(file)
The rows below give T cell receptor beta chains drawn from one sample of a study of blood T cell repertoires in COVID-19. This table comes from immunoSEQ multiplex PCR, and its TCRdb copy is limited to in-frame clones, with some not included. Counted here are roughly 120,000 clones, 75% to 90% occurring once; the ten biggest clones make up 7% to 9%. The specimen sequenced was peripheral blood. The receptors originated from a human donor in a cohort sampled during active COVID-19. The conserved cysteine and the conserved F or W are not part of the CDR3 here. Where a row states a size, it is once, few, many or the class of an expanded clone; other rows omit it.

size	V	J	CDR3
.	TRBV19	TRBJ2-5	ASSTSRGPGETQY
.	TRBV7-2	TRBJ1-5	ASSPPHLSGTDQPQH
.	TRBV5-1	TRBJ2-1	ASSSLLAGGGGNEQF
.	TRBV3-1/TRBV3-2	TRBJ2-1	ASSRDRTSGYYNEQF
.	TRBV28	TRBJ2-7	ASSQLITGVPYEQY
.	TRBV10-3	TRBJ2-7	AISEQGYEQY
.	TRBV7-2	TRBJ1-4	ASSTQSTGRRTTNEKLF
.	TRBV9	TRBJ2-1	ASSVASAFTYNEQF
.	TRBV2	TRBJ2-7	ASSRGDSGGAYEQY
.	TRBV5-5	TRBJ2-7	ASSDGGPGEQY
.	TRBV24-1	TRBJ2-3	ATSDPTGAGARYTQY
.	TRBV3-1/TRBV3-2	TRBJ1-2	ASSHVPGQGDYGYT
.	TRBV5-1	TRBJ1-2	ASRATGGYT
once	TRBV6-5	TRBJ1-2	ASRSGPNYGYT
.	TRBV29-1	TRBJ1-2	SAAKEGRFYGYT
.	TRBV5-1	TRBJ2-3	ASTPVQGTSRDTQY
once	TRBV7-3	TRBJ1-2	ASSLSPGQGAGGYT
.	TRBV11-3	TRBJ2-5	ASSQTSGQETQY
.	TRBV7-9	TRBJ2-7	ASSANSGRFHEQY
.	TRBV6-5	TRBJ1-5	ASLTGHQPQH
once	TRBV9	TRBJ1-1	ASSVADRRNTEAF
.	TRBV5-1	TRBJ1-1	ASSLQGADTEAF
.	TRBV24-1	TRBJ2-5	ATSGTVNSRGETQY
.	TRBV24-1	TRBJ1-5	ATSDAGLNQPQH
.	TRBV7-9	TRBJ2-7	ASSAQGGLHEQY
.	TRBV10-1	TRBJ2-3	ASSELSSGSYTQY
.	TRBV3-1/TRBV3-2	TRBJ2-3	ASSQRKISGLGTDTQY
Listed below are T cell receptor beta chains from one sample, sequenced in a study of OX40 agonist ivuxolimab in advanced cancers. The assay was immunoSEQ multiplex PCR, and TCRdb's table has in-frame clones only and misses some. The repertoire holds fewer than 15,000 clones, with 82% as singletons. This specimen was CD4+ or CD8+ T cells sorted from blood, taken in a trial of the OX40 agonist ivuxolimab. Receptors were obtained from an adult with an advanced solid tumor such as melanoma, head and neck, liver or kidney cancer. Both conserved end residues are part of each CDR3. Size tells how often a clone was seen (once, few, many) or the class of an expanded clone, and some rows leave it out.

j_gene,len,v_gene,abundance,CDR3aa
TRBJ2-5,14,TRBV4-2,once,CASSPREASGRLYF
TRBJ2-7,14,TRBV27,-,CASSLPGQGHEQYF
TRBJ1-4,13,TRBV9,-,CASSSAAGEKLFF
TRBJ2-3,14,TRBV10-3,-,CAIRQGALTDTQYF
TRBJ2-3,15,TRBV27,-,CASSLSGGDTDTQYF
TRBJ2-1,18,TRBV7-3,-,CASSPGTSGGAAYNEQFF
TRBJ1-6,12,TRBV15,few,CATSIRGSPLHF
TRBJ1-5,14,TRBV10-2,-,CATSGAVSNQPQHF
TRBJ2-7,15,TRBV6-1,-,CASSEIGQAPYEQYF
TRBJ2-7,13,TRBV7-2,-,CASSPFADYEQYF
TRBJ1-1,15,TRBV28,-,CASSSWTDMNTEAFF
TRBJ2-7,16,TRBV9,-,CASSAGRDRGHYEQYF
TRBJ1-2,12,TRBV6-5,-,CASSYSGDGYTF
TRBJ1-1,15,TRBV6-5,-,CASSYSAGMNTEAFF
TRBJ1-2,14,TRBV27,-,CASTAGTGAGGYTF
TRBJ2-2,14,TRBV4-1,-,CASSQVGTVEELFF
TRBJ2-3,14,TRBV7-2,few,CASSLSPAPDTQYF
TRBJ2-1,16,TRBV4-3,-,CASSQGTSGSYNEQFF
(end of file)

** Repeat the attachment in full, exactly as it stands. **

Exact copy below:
The rows below give T cell receptor beta chains drawn from one sample of a study of blood T cell repertoires in COVID-19. This table comes from immunoSEQ multiplex PCR, and its TCRdb copy is limited to in-frame clones, with some not included. Counted here are roughly 120,000 clones, 75% to 90% occurring once; the ten biggest clones make up 7% to 9%. The specimen sequenced was peripheral blood. The receptors originated from a human donor in a cohort sampled during active COVID-19. The conserved cysteine and the conserved F or W are not part of the CDR3 here. Where a row states a size, it is once, few, many or the class of an expanded clone; other rows omit it.

size	V	J	CDR3
.	TRBV19	TRBJ2-5	ASSTSRGPGETQY
.	TRBV7-2	TRBJ1-5	ASSPPHLSGTDQPQH
.	TRBV5-1	TRBJ2-1	ASSSLLAGGGGNEQF
.	TRBV3-1/TRBV3-2	TRBJ2-1	ASSRDRTSGYYNEQF
.	TRBV28	TRBJ2-7	ASSQLITGVPYEQY
.	TRBV10-3	TRBJ2-7	AISEQGYEQY
.	TRBV7-2	TRBJ1-4	ASSTQSTGRRTTNEKLF
.	TRBV9	TRBJ2-1	ASSVASAFTYNEQF
.	TRBV2	TRBJ2-7	ASSRGDSGGAYEQY
.	TRBV5-5	TRBJ2-7	ASSDGGPGEQY
.	TRBV24-1	TRBJ2-3	ATSDPTGAGARYTQY
.	TRBV3-1/TRBV3-2	TRBJ1-2	ASSHVPGQGDYGYT
.	TRBV5-1	TRBJ1-2	ASRATGGYT
once	TRBV6-5	TRBJ1-2	ASRSGPNYGYT
.	TRBV29-1	TRBJ1-2	SAAKEGRFYGYT
.	TRBV5-1	TRBJ2-3	ASTPVQGTSRDTQY
once	TRBV7-3	TRBJ1-2	ASSLSPGQGAGGYT
.	TRBV11-3	TRBJ2-5	ASSQTSGQETQY
.	TRBV7-9	TRBJ2-7	ASSANSGRFHEQY
.	TRBV6-5	TRBJ1-5	ASLTGHQPQH
once	TRBV9	TRBJ1-1	ASSVADRRNTEAF
.	TRBV5-1	TRBJ1-1	ASSLQGADTEAF
.	TRBV24-1	TRBJ2-5	ATSGTVNSRGETQY
.	TRBV24-1	TRBJ1-5	ATSDAGLNQPQH
.	TRBV7-9	TRBJ2-7	ASSAQGGLHEQY
.	TRBV10-1	TRBJ2-3	ASSELSSGSYTQY
.	TRBV3-1/TRBV3-2	TRBJ2-3	ASSQRKISGLGTDTQY
Listed below are T cell receptor beta chains from one sample, sequenced in a study of OX40 agonist ivuxolimab in advanced cancers. The assay was immunoSEQ multiplex PCR, and TCRdb's table has in-frame clones only and misses some. The repertoire holds fewer than 15,000 clones, with 82% as singletons. This specimen was CD4+ or CD8+ T cells sorted from blood, taken in a trial of the OX40 agonist ivuxolimab. Receptors were obtained from an adult with an advanced solid tumor such as melanoma, head and neck, liver or kidney cancer. Both conserved end residues are part of each CDR3. Size tells how often a clone was seen (once, few, many) or the class of an expanded clone, and some rows leave it out.

j_gene,len,v_gene,abundance,CDR3aa
TRBJ2-5,14,TRBV4-2,once,CASSPREASGRLYF
TRBJ2-7,14,TRBV27,-,CASSLPGQGHEQYF
TRBJ1-4,13,TRBV9,-,CASSSAAGEKLFF
TRBJ2-3,14,TRBV10-3,-,CAIRQGALTDTQYF
TRBJ2-3,15,TRBV27,-,CASSLSGGDTDTQYF
TRBJ2-1,18,TRBV7-3,-,CASSPGTSGGAAYNEQFF
TRBJ1-6,12,TRBV15,few,CATSIRGSPLHF
TRBJ1-5,14,TRBV10-2,-,CATSGAVSNQPQHF
TRBJ2-7,15,TRBV6-1,-,CASSEIGQAPYEQYF
TRBJ2-7,13,TRBV7-2,-,CASSPFADYEQYF
TRBJ1-1,15,TRBV28,-,CASSSWTDMNTEAFF
TRBJ2-7,16,TRBV9,-,CASSAGRDRGHYEQYF
TRBJ1-2,12,TRBV6-5,-,CASSYSGDGYTF
TRBJ1-1,15,TRBV6-5,-,CASSYSAGMNTEAFF
TRBJ1-2,14,TRBV27,-,CASTAGTGAGGYTF
TRBJ2-2,14,TRBV4-1,-,CASSQVGTVEELFF
TRBJ2-3,14,TRBV7-2,few,CASSLSPAPDTQYF
TRBJ2-1,16,TRBV4-3,-,CASSQGTSGSYNEQFF